The Socio-economic and Bio-cultural Significances of Biodiversity Hotspots and Important Habitats in Assosa and Bambasi Woredas of Benshangul Gumuz Regional State, Ethiopia

Dereje Mosissa


This study was done with the aim of analyzing the socioeconomic and bio-cultural significance of biodiversity of biodiversity hotspot areas in Assosa Zone of Benishangul Gumuz Regional state of Ethiopia. Forests in Ethiopia are threatened by unsustainable uses and conversion to alternative land uses. In spite of the consequences of forest degradation and biodiversity loss and reliance of communities on forests livelihoods, there is little empirical data on the role of biodiversity in livelihoods of the local communities. This study was done in Benishangul Gumuz Regional state, in selected kebeles of Assosa and Bambasi Districts aiming to determin the Socioeconomic and biocultural uses of biodiversity to the local communities living around biodiversity hotspot areas selected. These data were obtained by interviewing 151 households. Forest product market survey was undertaken to determine prices of various forest products for valuation of forest use. Forest income was significant to households contributing 33% of total household income. Fuel wood contributed 50%, food (27%), construction material (48%), and fodder, and thatching material 51% to household forest income. Absolute forest income and relative forest income (%) were significantly different across study locations and between ethnic groups. Moreover, floral and faunal diversity was determined through transect walk along straight line in all biodiversity hotspot areas selected (Anbessa, Kolkis and Mender-42 forests). More than 118 plant species and four community types namely: Combretum molle-Croton macrostachyus (community I); Dichrostachys cinerea-Carrisa spinarum (community II); Cordia africana-Terminalia laxiflora community (Community III) and Ziziphus abyssinica- Syzygium guineense community (Community IV) were identified. Moreover, the areas are home to 20 species of mammals, over 60 species of birds, 12 species of fish, and small mammals, bats, reptiles, and amphibians. These results provide valuable information on the role of forest resources to livelihoods and could be applied in developing biodiversity conservation policies for enhanced ecosystem services and livelihoods of the study areas.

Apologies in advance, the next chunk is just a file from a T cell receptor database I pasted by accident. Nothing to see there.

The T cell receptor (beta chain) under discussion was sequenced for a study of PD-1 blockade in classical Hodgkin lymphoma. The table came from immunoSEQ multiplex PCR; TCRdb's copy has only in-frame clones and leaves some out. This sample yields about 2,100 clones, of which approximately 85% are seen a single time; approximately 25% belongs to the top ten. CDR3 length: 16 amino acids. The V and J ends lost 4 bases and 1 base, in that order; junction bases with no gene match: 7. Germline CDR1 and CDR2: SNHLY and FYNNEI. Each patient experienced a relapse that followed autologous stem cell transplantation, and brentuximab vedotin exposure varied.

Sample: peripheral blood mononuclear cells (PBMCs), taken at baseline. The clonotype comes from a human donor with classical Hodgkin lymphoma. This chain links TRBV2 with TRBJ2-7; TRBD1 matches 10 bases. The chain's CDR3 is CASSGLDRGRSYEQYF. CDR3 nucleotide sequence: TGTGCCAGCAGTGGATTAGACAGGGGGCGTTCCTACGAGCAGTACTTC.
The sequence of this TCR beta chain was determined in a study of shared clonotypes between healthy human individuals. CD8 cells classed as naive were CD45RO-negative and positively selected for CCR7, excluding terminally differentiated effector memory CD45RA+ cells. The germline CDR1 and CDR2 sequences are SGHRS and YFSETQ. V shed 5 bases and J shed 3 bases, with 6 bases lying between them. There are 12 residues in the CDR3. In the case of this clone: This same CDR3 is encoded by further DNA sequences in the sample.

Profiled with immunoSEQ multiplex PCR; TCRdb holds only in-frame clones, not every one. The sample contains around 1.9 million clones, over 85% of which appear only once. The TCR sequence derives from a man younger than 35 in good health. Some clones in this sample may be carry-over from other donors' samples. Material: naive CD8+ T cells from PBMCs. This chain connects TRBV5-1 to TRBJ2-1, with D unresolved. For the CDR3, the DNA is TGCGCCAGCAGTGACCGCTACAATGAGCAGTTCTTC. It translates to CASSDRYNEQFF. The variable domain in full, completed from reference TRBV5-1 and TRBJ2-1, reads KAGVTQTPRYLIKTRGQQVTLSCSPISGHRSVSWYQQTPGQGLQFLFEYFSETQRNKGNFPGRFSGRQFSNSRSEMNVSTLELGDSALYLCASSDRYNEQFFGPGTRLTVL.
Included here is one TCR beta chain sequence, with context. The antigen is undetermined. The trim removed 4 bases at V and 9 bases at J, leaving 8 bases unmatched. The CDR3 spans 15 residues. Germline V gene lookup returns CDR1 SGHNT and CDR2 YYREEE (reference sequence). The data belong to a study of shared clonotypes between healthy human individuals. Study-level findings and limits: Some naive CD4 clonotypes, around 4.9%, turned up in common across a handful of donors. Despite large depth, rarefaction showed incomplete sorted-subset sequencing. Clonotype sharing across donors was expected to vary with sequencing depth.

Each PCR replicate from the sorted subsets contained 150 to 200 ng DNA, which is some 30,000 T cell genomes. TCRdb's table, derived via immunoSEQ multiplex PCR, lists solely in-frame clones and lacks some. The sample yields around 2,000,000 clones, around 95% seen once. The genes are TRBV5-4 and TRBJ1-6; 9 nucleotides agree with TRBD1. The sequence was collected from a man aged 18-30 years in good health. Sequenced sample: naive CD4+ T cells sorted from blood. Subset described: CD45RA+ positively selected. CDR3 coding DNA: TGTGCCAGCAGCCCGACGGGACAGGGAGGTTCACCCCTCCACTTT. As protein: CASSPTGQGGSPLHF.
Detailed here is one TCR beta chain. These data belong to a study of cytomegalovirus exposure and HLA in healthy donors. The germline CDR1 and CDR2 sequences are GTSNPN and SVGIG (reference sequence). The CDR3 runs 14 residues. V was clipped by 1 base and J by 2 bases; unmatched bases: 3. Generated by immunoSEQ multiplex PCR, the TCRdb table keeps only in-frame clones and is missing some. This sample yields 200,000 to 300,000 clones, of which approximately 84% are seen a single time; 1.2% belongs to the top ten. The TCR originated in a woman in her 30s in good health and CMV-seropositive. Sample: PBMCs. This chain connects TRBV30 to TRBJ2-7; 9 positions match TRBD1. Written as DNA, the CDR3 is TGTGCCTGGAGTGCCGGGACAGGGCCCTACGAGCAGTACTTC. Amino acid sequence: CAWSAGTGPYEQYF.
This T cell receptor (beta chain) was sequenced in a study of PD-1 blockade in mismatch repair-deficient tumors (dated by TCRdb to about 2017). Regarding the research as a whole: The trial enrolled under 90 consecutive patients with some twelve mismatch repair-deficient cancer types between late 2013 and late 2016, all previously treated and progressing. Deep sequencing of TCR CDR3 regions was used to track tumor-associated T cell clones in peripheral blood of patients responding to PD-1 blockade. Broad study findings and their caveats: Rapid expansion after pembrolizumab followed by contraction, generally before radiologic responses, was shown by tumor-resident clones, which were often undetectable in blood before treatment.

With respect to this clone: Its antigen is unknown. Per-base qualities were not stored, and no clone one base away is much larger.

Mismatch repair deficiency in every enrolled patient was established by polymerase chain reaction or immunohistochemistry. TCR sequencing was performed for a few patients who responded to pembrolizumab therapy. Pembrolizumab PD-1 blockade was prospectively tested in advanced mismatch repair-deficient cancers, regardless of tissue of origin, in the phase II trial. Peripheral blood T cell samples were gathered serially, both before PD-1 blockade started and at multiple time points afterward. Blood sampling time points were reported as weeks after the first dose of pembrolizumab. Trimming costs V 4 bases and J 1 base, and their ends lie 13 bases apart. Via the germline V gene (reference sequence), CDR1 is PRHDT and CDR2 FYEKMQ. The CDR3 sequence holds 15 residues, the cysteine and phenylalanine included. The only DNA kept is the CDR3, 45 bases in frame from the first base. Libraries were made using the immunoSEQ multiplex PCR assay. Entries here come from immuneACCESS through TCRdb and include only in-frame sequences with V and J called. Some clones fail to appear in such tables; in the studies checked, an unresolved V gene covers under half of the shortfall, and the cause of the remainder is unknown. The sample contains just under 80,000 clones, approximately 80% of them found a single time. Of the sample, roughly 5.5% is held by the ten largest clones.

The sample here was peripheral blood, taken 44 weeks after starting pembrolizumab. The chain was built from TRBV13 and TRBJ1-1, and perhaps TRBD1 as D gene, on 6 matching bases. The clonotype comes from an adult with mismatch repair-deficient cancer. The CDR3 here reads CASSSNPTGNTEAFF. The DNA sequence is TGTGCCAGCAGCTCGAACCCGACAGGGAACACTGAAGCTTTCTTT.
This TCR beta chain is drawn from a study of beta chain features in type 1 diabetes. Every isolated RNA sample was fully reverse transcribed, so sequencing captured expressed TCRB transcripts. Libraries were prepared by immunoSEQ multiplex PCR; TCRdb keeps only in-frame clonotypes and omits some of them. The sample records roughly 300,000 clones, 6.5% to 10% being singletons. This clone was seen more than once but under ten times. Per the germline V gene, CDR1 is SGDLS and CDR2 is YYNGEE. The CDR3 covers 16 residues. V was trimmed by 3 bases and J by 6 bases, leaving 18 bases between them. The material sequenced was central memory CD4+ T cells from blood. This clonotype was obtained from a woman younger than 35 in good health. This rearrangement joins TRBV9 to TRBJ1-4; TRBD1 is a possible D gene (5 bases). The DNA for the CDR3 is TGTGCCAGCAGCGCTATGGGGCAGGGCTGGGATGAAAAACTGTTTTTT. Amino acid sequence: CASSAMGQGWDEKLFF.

Keywords: biodiversity hotspots, bicultural, biodiversity conservation, socioeconomic, floral and faunal diversity,

DOI: 10.7176/JRDM/68-03

Publication date:August 31st 2020


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